Exclusive licenses that are asset transfers must be exclusive even against the grantor. Even where a licensor retains the right to terminate or "march-in" (assume the license under certain regulatory conditions), the license will still be viewed as exclusive, and potentially subject to HSR Act reporting as an asset transfer. Limited, or "field of use" exclusivity can still render a license exclusive under the HSR Act, for example when the license grants an exclusive geographic territory or exclusivity for specific uses.
Formalizing and Expanding the Types of Patent Transfers Subject to HSR Act Notification
The proposed Amendments would change this approach based on the Commission's current belief that the pharmaceutical industry "presents unique incentives for the use of exclusive licenses." According to the Commission, in the pharmaceutical industry an innovator may discover a compound, but not have the resources to support its approval and marketing, so it must license the rights to others (often to a much larger company). Accordingly, the Commission is limiting the proposed Amendments to pharmaceutical patent rights. Notably, the proposed Rules do not refer to "licenses," as the FTC does not want the form of the transaction to dictate the types of rights transfers that are subject to notification under the HSR Act.
According to one commentator, the FTC's focus on pharmaceutical patents is unwarranted because the types of pharmaceutical licensing transactions subject to the proposed Amendments are not unique to the pharmaceutical industry, and the actions and motivations of the parties to these licenses are similar to those found in other industries. It is argued that the FTC has not provided sufficient reasoning as to why the pharmaceutical industry warrants different treatment from other industries, and it is noted that the FTC has never before promulgated an HSR rule that increases the Act's requirements only with respect to one industry.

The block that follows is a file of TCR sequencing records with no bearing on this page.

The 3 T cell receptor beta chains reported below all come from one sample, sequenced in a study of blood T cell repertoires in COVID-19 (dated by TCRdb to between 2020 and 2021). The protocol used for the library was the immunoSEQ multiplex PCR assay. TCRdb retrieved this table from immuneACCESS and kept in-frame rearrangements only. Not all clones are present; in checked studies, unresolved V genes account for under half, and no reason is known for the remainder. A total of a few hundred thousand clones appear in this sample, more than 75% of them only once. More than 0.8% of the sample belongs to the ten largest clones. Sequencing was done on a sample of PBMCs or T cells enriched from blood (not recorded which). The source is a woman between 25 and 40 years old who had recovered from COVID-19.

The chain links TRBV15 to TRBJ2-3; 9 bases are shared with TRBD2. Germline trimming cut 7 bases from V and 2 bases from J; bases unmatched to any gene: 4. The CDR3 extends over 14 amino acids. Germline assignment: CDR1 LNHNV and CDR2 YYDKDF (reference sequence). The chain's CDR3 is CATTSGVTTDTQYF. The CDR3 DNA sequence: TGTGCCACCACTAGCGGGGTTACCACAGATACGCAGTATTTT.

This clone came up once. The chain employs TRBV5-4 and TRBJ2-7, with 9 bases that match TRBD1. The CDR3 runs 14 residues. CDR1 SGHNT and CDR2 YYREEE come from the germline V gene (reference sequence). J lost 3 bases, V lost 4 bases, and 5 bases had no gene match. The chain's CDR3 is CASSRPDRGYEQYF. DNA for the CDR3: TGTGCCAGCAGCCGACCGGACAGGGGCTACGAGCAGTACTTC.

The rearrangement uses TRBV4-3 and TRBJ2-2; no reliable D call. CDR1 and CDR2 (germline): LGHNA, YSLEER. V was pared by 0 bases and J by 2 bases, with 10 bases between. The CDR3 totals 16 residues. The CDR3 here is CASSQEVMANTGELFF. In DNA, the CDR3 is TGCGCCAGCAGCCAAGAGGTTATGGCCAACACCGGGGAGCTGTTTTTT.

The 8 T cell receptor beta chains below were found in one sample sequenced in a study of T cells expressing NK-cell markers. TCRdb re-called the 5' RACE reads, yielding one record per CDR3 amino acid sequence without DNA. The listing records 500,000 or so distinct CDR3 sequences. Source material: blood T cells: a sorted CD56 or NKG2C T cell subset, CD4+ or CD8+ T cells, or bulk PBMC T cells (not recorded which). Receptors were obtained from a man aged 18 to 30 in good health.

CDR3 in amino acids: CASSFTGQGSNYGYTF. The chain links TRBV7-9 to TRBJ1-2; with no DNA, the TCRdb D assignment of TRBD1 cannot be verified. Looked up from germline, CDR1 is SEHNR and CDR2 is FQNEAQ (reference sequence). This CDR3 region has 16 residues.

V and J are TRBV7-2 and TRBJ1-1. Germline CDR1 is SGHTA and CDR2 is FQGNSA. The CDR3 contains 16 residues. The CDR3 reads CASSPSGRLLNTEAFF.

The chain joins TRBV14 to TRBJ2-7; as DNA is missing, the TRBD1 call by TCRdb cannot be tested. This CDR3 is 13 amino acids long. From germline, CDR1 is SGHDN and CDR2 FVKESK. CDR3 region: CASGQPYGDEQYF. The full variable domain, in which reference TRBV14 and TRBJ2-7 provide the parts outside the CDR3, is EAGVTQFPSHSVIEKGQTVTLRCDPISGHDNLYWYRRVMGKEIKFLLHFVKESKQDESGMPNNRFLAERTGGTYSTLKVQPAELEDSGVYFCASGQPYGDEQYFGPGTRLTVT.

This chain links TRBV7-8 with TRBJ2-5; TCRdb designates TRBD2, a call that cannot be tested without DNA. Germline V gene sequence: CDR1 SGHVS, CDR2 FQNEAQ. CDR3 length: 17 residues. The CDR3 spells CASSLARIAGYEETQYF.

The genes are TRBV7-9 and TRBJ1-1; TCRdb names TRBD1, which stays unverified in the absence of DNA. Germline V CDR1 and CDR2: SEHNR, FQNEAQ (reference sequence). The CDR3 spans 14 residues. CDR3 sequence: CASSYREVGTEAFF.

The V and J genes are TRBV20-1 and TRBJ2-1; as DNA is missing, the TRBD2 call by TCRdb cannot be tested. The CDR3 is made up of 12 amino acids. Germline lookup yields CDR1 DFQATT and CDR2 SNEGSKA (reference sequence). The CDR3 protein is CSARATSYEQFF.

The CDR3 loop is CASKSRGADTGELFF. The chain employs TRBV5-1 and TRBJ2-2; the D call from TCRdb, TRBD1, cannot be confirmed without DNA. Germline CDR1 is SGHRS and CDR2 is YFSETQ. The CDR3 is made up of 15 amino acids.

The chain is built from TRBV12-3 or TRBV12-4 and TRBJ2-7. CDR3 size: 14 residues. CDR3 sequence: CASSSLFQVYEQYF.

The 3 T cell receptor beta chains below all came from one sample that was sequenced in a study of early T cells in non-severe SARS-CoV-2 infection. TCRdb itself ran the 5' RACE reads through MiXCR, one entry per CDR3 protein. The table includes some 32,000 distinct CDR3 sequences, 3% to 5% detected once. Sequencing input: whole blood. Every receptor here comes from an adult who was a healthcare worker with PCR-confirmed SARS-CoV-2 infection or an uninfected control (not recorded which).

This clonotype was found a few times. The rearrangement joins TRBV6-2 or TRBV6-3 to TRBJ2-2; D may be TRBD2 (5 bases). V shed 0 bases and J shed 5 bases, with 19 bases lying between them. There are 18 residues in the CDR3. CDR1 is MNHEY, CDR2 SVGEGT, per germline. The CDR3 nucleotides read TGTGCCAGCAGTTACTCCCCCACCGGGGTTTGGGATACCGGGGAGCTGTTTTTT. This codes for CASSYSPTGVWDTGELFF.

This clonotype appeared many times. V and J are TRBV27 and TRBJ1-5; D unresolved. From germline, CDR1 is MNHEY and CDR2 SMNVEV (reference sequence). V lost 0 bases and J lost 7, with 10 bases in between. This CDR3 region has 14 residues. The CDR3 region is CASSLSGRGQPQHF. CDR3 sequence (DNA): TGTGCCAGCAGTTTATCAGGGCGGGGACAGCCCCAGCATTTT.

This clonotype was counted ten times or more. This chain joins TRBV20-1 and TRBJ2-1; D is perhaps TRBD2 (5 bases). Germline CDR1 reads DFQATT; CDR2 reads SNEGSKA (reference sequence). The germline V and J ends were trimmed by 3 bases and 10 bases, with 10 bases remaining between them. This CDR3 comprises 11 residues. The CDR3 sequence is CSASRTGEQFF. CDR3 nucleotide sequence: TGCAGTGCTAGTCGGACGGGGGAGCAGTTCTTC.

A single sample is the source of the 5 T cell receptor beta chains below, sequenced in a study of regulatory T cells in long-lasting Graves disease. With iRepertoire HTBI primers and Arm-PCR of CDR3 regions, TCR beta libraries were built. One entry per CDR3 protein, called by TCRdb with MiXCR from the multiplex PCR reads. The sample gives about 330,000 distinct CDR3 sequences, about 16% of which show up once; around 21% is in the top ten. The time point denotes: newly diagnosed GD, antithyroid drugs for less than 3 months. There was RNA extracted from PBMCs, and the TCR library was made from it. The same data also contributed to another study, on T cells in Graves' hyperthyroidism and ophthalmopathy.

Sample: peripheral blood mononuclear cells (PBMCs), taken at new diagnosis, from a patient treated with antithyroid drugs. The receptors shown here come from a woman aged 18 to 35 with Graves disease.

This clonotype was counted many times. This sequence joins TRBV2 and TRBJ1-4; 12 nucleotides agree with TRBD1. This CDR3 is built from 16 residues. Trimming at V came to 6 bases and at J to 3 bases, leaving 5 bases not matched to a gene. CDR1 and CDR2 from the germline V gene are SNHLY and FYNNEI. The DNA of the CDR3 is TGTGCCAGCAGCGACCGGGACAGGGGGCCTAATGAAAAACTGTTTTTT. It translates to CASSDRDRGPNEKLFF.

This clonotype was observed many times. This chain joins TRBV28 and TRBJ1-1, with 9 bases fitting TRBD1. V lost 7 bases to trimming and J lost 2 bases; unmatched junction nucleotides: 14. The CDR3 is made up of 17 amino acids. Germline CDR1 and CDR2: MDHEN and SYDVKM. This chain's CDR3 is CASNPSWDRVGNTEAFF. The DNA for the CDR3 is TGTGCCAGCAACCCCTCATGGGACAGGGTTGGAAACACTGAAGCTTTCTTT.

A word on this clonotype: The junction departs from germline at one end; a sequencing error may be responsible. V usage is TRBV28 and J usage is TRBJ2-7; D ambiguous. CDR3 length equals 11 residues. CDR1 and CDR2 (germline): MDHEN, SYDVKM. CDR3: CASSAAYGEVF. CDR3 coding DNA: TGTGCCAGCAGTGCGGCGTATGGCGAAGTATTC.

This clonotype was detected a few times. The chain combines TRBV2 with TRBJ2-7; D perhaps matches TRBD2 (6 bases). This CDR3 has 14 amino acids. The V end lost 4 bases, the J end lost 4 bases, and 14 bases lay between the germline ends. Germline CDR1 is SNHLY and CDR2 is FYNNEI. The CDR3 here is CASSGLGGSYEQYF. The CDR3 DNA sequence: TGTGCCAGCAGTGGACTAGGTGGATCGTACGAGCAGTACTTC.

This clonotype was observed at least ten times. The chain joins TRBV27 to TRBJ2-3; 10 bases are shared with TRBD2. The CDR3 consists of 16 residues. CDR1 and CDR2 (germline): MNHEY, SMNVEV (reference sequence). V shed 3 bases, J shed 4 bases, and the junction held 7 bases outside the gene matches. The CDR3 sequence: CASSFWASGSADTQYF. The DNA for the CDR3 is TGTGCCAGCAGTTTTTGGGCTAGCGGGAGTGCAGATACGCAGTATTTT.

Valuing Patent Transfers under the HSR Act
If they are no longer exempt outright from the HSR Act, patent license valuation will take on a greater significance in determining HSR reportability. The HSR transaction value for an asset acquisition, including an exclusive license acquisition, is the fair market value or, if determined to be greater than the fair market value, the acquisition price. The acquisition price of an exclusive license is equal to the gross amount of future royalties due under the license agreement during the life of the license at face value, not discounted to present value or for risk. If, as is often the case when dealing with intellectual property rights, future royalties are too speculative to estimate reasonably (e.g., payment milestones are contingent on approvals or other events outside the parties' control), the acquisition price is "undetermined," and the value of the license is the current fair market value of a fully paid-up license.